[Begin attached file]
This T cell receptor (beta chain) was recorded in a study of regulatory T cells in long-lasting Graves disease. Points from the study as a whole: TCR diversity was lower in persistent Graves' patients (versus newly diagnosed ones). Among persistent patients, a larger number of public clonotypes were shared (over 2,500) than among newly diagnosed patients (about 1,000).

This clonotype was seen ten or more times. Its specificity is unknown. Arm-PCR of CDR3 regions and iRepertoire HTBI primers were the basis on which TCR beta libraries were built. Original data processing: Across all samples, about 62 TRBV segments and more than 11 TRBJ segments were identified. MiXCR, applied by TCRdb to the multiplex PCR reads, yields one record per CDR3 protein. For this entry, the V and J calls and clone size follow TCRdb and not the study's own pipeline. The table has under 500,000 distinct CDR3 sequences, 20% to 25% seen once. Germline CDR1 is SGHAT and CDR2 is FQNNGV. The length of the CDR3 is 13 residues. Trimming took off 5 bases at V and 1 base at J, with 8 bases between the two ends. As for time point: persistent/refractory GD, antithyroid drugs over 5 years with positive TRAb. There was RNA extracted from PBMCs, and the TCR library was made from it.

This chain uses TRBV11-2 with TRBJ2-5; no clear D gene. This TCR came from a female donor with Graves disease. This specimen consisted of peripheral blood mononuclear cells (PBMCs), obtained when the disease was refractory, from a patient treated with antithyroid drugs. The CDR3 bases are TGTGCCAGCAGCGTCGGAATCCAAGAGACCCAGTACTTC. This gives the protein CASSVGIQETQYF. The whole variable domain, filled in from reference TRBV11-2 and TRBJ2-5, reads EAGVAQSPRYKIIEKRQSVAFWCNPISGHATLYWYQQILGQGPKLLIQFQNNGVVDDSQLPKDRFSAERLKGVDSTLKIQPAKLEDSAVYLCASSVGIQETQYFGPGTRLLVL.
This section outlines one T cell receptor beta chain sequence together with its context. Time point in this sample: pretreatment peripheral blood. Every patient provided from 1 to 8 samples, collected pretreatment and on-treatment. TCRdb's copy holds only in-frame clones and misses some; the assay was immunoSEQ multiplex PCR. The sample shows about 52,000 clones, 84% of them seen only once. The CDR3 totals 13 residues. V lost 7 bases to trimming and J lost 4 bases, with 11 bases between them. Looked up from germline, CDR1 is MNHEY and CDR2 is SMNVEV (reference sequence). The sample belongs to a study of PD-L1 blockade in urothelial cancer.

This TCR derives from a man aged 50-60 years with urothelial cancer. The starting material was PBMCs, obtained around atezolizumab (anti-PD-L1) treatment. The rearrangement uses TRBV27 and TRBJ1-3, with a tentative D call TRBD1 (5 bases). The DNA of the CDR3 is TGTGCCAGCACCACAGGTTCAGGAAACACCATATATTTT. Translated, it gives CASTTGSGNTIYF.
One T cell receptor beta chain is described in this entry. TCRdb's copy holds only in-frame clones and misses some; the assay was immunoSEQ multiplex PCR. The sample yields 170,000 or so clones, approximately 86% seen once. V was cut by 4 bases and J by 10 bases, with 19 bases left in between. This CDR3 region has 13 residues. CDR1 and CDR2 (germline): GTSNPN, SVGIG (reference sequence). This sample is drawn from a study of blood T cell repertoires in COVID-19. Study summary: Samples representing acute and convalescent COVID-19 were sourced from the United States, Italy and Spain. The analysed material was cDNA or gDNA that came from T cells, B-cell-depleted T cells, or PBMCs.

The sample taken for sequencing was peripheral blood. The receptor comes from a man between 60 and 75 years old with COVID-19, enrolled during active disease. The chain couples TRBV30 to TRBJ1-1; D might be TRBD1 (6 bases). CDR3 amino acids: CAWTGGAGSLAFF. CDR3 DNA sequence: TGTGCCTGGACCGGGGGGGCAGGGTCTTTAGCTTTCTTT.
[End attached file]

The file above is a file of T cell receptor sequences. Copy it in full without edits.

This T cell receptor (beta chain) was recorded in a study of regulatory T cells in long-lasting Graves disease. Points from the study as a whole: TCR diversity was lower in persistent Graves' patients (versus newly diagnosed ones). Among persistent patients, a larger number of public clonotypes were shared (over 2,500) than among newly diagnosed patients (about 1,000).

This clonotype was seen ten or more times. Its specificity is unknown. Arm-PCR of CDR3 regions and iRepertoire HTBI primers were the basis on which TCR beta libraries were built. Original data processing: Across all samples, about 62 TRBV segments and more than 11 TRBJ segments were identified. MiXCR, applied by TCRdb to the multiplex PCR reads, yields one record per CDR3 protein. For this entry, the V and J calls and clone size follow TCRdb and not the study's own pipeline. The table has under 500,000 distinct CDR3 sequences, 20% to 25% seen once. Germline CDR1 is SGHAT and CDR2 is FQNNGV. The length of the CDR3 is 13 residues. Trimming took off 5 bases at V and 1 base at J, with 8 bases between the two ends. As for time point: persistent/refractory GD, antithyroid drugs over 5 years with positive TRAb. There was RNA extracted from PBMCs, and the TCR library was made from it.

This chain uses TRBV11-2 with TRBJ2-5; no clear D gene. This TCR came from a female donor with Graves disease. This specimen consisted of peripheral blood mononuclear cells (PBMCs), obtained when the disease was refractory, from a patient treated with antithyroid drugs. The CDR3 bases are TGTGCCAGCAGCGTCGGAATCCAAGAGACCCAGTACTTC. This gives the protein CASSVGIQETQYF. The whole variable domain, filled in from reference TRBV11-2 and TRBJ2-5, reads EAGVAQSPRYKIIEKRQSVAFWCNPISGHATLYWYQQILGQGPKLLIQFQNNGVVDDSQLPKDRFSAERLKGVDSTLKIQPAKLEDSAVYLCASSVGIQETQYFGPGTRLLVL.
This section outlines one T cell receptor beta chain sequence together with its context. Time point in this sample: pretreatment peripheral blood. Every patient provided from 1 to 8 samples, collected pretreatment and on-treatment. TCRdb's copy holds only in-frame clones and misses some; the assay was immunoSEQ multiplex PCR. The sample shows about 52,000 clones, 84% of them seen only once. The CDR3 totals 13 residues. V lost 7 bases to trimming and J lost 4 bases, with 11 bases between them. Looked up from germline, CDR1 is MNHEY and CDR2 is SMNVEV (reference sequence). The sample belongs to a study of PD-L1 blockade in urothelial cancer.

This TCR derives from a man aged 50-60 years with urothelial cancer. The starting material was PBMCs, obtained around atezolizumab (anti-PD-L1) treatment. The rearrangement uses TRBV27 and TRBJ1-3, with a tentative D call TRBD1 (5 bases). The DNA of the CDR3 is TGTGCCAGCACCACAGGTTCAGGAAACACCATATATTTT. Translated, it gives CASTTGSGNTIYF.
One T cell receptor beta chain is described in this entry. TCRdb's copy holds only in-frame clones and misses some; the assay was immunoSEQ multiplex PCR. The sample yields 170,000 or so clones, approximately 86% seen once. V was cut by 4 bases and J by 10 bases, with 19 bases left in between. This CDR3 region has 13 residues. CDR1 and CDR2 (germline): GTSNPN, SVGIG (reference sequence). This sample is drawn from a study of blood T cell repertoires in COVID-19. Study summary: Samples representing acute and convalescent COVID-19 were sourced from the United States, Italy and Spain. The analysed material was cDNA or gDNA that came from T cells, B-cell-depleted T cells, or PBMCs.

The sample taken for sequencing was peripheral blood. The receptor comes from a man between 60 and 75 years old with COVID-19, enrolled during active disease. The chain couples TRBV30 to TRBJ1-1; D might be TRBD1 (6 bases). CDR3 amino acids: CAWTGGAGSLAFF. CDR3 DNA sequence: TGTGCCTGGACCGGGGGGGCAGGGTCTTTAGCTTTCTTT.